Image via NYCEDC
According to a new poll conducted by the Siena College Research Institute, nearly two-thirds of New York state registered voters think Amazon’s decision to cancel its plans for a second headquarters in Queens was bad for New York. Sixty-one percent of the people who were polled say they would approve of the deal—in which Amazon would receive up to $3 billion in state and city incentives and create up to 25,000 jobs—if the company were to reconsider. The results are clear: “While some may have celebrated Amazon’s announcement to pull the plug, the vast majority of New Yorkers of every stripe thought it was bad for the Empire State,” said Siena College pollster Steven Greenberg.
Rendering courtesy of Related/Oxford.
The $20 billion, 28-acre Hudson Yards megaproject has been in the news recently as its official March 15 grand opening approaches. The New York Times reports that the nation’s largest residential development has gotten more than a little financial help from the city government to get there. In fact, public records–and a recent study by the New School–reveal that the development has received nearly $6 billion in the form of tax breaks and additional government assistance, twice the controversial $3 billion in incentives held out to Amazon to entice the retail tech giant to bring its second headquarters to Queens.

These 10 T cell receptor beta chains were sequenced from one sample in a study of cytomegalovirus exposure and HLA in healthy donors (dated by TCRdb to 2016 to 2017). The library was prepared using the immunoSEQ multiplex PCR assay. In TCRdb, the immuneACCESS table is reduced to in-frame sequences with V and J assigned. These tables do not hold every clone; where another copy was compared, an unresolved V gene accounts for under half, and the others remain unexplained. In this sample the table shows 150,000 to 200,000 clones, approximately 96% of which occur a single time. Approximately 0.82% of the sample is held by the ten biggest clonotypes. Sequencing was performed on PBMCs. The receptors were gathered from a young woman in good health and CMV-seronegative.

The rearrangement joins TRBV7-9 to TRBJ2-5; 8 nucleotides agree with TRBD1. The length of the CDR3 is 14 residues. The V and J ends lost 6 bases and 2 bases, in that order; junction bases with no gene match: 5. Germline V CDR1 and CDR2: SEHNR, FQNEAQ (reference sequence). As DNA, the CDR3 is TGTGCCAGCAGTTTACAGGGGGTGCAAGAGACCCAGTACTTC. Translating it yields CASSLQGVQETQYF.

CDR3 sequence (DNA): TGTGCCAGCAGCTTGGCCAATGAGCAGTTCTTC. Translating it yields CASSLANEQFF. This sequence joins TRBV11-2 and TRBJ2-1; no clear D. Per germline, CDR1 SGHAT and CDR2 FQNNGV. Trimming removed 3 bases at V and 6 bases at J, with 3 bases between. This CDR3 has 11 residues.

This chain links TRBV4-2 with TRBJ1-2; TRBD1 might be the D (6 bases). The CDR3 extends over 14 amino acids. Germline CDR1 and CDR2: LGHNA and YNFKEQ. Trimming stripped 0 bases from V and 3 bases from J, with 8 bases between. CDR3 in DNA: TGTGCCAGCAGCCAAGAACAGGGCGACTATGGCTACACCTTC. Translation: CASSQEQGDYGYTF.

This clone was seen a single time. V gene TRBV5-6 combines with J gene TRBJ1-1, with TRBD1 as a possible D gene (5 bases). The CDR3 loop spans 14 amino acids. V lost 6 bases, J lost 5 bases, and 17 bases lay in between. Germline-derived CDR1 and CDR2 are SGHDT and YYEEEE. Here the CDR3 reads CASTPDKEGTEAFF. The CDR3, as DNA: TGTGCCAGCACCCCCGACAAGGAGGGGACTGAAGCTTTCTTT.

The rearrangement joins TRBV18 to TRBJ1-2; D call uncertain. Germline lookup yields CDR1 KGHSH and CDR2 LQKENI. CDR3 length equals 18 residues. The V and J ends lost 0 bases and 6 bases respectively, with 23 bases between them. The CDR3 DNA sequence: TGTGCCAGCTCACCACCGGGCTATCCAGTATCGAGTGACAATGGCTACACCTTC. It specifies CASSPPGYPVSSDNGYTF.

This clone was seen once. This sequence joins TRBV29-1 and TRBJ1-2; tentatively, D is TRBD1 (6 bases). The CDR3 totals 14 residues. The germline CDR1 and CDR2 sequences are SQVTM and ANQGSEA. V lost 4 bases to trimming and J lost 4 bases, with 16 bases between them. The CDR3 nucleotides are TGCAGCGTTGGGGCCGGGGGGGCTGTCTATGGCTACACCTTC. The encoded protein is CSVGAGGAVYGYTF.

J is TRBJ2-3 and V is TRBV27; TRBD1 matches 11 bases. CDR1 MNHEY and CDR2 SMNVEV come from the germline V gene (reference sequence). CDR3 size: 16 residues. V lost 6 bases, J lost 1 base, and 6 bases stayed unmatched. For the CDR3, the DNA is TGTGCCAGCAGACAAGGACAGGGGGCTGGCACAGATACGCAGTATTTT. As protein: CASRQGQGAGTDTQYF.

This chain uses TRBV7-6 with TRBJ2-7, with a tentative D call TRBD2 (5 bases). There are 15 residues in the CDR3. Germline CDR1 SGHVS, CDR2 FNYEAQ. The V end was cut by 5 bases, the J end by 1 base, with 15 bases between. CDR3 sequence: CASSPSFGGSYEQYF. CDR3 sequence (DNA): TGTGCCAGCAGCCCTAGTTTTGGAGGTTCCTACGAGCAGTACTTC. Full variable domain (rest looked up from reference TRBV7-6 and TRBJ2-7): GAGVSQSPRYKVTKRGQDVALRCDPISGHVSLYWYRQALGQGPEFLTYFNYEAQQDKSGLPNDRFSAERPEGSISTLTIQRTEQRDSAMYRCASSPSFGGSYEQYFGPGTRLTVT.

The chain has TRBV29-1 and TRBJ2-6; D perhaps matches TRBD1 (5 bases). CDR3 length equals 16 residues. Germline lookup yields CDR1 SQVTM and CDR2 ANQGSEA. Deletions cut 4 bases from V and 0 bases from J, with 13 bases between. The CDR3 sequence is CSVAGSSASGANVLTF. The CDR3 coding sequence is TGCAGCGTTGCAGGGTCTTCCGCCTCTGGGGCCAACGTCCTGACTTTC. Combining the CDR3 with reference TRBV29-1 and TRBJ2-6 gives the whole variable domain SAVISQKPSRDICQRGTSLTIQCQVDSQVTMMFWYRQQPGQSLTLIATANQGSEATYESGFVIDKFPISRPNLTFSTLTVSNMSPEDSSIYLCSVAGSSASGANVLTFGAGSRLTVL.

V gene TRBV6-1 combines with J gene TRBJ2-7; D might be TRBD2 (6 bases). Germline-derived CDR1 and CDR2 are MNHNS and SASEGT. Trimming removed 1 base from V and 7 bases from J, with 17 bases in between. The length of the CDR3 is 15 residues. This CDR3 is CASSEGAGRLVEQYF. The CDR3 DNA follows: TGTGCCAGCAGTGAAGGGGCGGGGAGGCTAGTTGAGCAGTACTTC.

That’s a pretty big break
Image via CityRealty
Update 3/1/19, 1:10pm: According to Crain’s, Governor Cuomo said today on WNYC’s Brian Lehrer Show, “They have given no indication that they would reconsider. I have no reason to believe that Amazon is reconsidering. Would I like them to? Certainly. But I have no reason to believe that.”
Amazon’s Valentine’s Day breakup with New York City has been rough on Governor Andrew Cuomo; the New York Times reports that Cuomo has continued to beseech the retail giant to build one of its two new headquarters in Long Island City, Queens, as it had announced plans to do last November. According to the Times, Cuomo has privately assured Amazon officials that he would ease the company’s path to any needed approvals and is “working intensely behind the scenes”–including a personal pitch to founder Jeff Bezos–to get Amazon to reconsider.
Baby, come back